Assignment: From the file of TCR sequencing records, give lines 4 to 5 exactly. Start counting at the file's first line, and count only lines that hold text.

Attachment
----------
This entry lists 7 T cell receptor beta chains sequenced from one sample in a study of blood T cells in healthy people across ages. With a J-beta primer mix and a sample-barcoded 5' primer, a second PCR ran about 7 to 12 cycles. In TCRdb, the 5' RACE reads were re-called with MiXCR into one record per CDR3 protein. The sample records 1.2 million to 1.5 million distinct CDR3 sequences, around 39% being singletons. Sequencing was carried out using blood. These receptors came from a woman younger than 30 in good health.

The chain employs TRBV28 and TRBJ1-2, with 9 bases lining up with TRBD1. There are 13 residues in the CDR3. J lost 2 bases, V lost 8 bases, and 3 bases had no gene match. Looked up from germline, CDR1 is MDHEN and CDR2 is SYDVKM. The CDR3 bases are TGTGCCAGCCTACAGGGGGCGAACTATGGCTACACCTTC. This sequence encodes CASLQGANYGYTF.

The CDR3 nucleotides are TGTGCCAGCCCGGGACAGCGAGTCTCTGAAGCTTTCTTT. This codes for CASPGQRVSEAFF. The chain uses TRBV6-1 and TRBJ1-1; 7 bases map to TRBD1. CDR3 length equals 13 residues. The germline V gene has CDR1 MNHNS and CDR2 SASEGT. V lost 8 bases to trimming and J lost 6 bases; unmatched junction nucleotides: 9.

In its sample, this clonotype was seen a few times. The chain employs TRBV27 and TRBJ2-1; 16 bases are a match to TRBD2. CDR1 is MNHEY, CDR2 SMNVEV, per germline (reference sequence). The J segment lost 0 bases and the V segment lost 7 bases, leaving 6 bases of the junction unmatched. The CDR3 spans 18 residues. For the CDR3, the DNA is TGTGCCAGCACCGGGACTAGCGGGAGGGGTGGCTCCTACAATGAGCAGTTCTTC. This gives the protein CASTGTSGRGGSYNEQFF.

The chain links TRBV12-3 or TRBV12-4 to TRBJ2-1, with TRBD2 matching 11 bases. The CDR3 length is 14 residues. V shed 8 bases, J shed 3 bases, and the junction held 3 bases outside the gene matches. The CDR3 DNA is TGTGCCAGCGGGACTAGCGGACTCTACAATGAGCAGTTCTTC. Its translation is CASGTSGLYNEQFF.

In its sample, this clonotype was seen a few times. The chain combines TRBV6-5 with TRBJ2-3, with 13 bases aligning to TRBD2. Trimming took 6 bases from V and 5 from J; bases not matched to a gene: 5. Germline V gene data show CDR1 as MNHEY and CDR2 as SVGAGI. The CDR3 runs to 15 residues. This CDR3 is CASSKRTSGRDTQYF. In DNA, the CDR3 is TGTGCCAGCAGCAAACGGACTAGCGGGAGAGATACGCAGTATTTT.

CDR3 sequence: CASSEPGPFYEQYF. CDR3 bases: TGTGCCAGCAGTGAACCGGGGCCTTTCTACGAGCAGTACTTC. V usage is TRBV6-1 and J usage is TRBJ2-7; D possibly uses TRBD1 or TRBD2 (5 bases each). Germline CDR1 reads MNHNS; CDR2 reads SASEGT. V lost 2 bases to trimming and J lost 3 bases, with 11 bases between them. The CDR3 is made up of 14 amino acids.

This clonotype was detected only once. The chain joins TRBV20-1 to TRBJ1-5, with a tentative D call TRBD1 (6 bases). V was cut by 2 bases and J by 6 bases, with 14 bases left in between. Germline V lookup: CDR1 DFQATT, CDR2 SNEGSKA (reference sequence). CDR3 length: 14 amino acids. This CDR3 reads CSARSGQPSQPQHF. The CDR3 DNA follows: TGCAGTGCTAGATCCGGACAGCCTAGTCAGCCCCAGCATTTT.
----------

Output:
In its sample, this clonotype was seen a few times. The chain employs TRBV27 and TRBJ2-1; 16 bases are a match to TRBD2. CDR1 is MNHEY, CDR2 SMNVEV, per germline (reference sequence). The J segment lost 0 bases and the V segment lost 7 bases, leaving 6 bases of the junction unmatched. The CDR3 spans 18 residues. For the CDR3, the DNA is TGTGCCAGCACCGGGACTAGCGGGAGGGGTGGCTCCTACAATGAGCAGTTCTTC. This gives the protein CASTGTSGRGGSYNEQFF.

The chain links TRBV12-3 or TRBV12-4 to TRBJ2-1, with TRBD2 matching 11 bases. The CDR3 length is 14 residues. V shed 8 bases, J shed 3 bases, and the junction held 3 bases outside the gene matches. The CDR3 DNA is TGTGCCAGCGGGACTAGCGGACTCTACAATGAGCAGTTCTTC. Its translation is CASGTSGLYNEQFF.